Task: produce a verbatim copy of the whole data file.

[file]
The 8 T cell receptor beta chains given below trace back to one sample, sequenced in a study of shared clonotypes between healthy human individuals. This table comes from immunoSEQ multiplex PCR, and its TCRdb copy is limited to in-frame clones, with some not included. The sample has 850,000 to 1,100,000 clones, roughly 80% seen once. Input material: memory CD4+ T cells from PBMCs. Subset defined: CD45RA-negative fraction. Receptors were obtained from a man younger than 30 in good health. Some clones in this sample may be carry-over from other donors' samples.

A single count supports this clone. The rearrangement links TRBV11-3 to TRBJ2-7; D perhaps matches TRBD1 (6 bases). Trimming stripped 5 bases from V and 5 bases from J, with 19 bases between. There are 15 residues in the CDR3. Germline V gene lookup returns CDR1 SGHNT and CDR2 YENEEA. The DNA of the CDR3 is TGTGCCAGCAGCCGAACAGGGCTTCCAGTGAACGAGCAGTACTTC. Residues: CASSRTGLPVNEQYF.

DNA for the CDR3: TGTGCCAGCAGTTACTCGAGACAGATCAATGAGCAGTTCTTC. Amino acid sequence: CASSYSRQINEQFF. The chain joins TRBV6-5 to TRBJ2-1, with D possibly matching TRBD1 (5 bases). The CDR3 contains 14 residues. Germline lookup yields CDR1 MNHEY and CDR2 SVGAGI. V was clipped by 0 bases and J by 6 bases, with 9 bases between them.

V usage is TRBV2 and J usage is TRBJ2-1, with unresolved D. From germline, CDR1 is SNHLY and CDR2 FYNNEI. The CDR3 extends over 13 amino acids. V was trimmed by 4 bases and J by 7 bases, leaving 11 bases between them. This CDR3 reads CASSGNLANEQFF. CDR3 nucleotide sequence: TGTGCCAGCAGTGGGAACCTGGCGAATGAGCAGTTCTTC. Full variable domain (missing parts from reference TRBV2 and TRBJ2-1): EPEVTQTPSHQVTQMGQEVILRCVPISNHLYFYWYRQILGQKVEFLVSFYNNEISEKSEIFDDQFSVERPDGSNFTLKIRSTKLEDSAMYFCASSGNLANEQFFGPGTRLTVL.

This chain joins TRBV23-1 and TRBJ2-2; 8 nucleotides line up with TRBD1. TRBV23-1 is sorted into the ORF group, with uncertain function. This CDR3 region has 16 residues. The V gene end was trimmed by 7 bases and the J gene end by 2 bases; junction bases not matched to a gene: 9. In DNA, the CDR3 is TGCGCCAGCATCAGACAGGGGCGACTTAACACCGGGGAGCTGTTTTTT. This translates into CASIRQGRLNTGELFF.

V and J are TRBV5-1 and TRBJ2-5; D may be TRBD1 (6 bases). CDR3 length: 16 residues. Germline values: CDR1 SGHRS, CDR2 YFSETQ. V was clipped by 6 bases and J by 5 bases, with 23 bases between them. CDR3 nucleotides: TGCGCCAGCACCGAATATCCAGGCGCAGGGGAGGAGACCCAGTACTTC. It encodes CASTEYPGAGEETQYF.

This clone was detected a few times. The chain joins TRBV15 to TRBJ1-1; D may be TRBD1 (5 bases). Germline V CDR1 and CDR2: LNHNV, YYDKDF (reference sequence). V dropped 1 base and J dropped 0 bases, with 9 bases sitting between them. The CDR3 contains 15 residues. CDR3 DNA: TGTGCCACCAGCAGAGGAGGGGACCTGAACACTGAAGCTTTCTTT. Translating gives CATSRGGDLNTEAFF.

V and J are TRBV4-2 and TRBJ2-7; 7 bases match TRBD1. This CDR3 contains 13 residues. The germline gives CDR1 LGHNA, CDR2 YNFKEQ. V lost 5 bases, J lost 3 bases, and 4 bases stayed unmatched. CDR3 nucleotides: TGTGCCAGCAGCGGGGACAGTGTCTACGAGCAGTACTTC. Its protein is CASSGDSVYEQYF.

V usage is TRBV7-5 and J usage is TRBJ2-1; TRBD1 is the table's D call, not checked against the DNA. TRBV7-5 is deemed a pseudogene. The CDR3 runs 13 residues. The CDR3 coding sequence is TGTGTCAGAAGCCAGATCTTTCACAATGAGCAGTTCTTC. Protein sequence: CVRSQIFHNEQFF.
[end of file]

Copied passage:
The 8 T cell receptor beta chains given below trace back to one sample, sequenced in a study of shared clonotypes between healthy human individuals. This table comes from immunoSEQ multiplex PCR, and its TCRdb copy is limited to in-frame clones, with some not included. The sample has 850,000 to 1,100,000 clones, roughly 80% seen once. Input material: memory CD4+ T cells from PBMCs. Subset defined: CD45RA-negative fraction. Receptors were obtained from a man younger than 30 in good health. Some clones in this sample may be carry-over from other donors' samples.

A single count supports this clone. The rearrangement links TRBV11-3 to TRBJ2-7; D perhaps matches TRBD1 (6 bases). Trimming stripped 5 bases from V and 5 bases from J, with 19 bases between. There are 15 residues in the CDR3. Germline V gene lookup returns CDR1 SGHNT and CDR2 YENEEA. The DNA of the CDR3 is TGTGCCAGCAGCCGAACAGGGCTTCCAGTGAACGAGCAGTACTTC. Residues: CASSRTGLPVNEQYF.

DNA for the CDR3: TGTGCCAGCAGTTACTCGAGACAGATCAATGAGCAGTTCTTC. Amino acid sequence: CASSYSRQINEQFF. The chain joins TRBV6-5 to TRBJ2-1, with D possibly matching TRBD1 (5 bases). The CDR3 contains 14 residues. Germline lookup yields CDR1 MNHEY and CDR2 SVGAGI. V was clipped by 0 bases and J by 6 bases, with 9 bases between them.

V usage is TRBV2 and J usage is TRBJ2-1, with unresolved D. From germline, CDR1 is SNHLY and CDR2 FYNNEI. The CDR3 extends over 13 amino acids. V was trimmed by 4 bases and J by 7 bases, leaving 11 bases between them. This CDR3 reads CASSGNLANEQFF. CDR3 nucleotide sequence: TGTGCCAGCAGTGGGAACCTGGCGAATGAGCAGTTCTTC. Full variable domain (missing parts from reference TRBV2 and TRBJ2-1): EPEVTQTPSHQVTQMGQEVILRCVPISNHLYFYWYRQILGQKVEFLVSFYNNEISEKSEIFDDQFSVERPDGSNFTLKIRSTKLEDSAMYFCASSGNLANEQFFGPGTRLTVL.

This chain joins TRBV23-1 and TRBJ2-2; 8 nucleotides line up with TRBD1. TRBV23-1 is sorted into the ORF group, with uncertain function. This CDR3 region has 16 residues. The V gene end was trimmed by 7 bases and the J gene end by 2 bases; junction bases not matched to a gene: 9. In DNA, the CDR3 is TGCGCCAGCATCAGACAGGGGCGACTTAACACCGGGGAGCTGTTTTTT. This translates into CASIRQGRLNTGELFF.

V and J are TRBV5-1 and TRBJ2-5; D may be TRBD1 (6 bases). CDR3 length: 16 residues. Germline values: CDR1 SGHRS, CDR2 YFSETQ. V was clipped by 6 bases and J by 5 bases, with 23 bases between them. CDR3 nucleotides: TGCGCCAGCACCGAATATCCAGGCGCAGGGGAGGAGACCCAGTACTTC. It encodes CASTEYPGAGEETQYF.

This clone was detected a few times. The chain joins TRBV15 to TRBJ1-1; D may be TRBD1 (5 bases). Germline V CDR1 and CDR2: LNHNV, YYDKDF (reference sequence). V dropped 1 base and J dropped 0 bases, with 9 bases sitting between them. The CDR3 contains 15 residues. CDR3 DNA: TGTGCCACCAGCAGAGGAGGGGACCTGAACACTGAAGCTTTCTTT. Translating gives CATSRGGDLNTEAFF.

V and J are TRBV4-2 and TRBJ2-7; 7 bases match TRBD1. This CDR3 contains 13 residues. The germline gives CDR1 LGHNA, CDR2 YNFKEQ. V lost 5 bases, J lost 3 bases, and 4 bases stayed unmatched. CDR3 nucleotides: TGTGCCAGCAGCGGGGACAGTGTCTACGAGCAGTACTTC. Its protein is CASSGDSVYEQYF.

V usage is TRBV7-5 and J usage is TRBJ2-1; TRBD1 is the table's D call, not checked against the DNA. TRBV7-5 is deemed a pseudogene. The CDR3 runs 13 residues. The CDR3 coding sequence is TGTGTCAGAAGCCAGATCTTTCACAATGAGCAGTTCTTC. Protein sequence: CVRSQIFHNEQFF.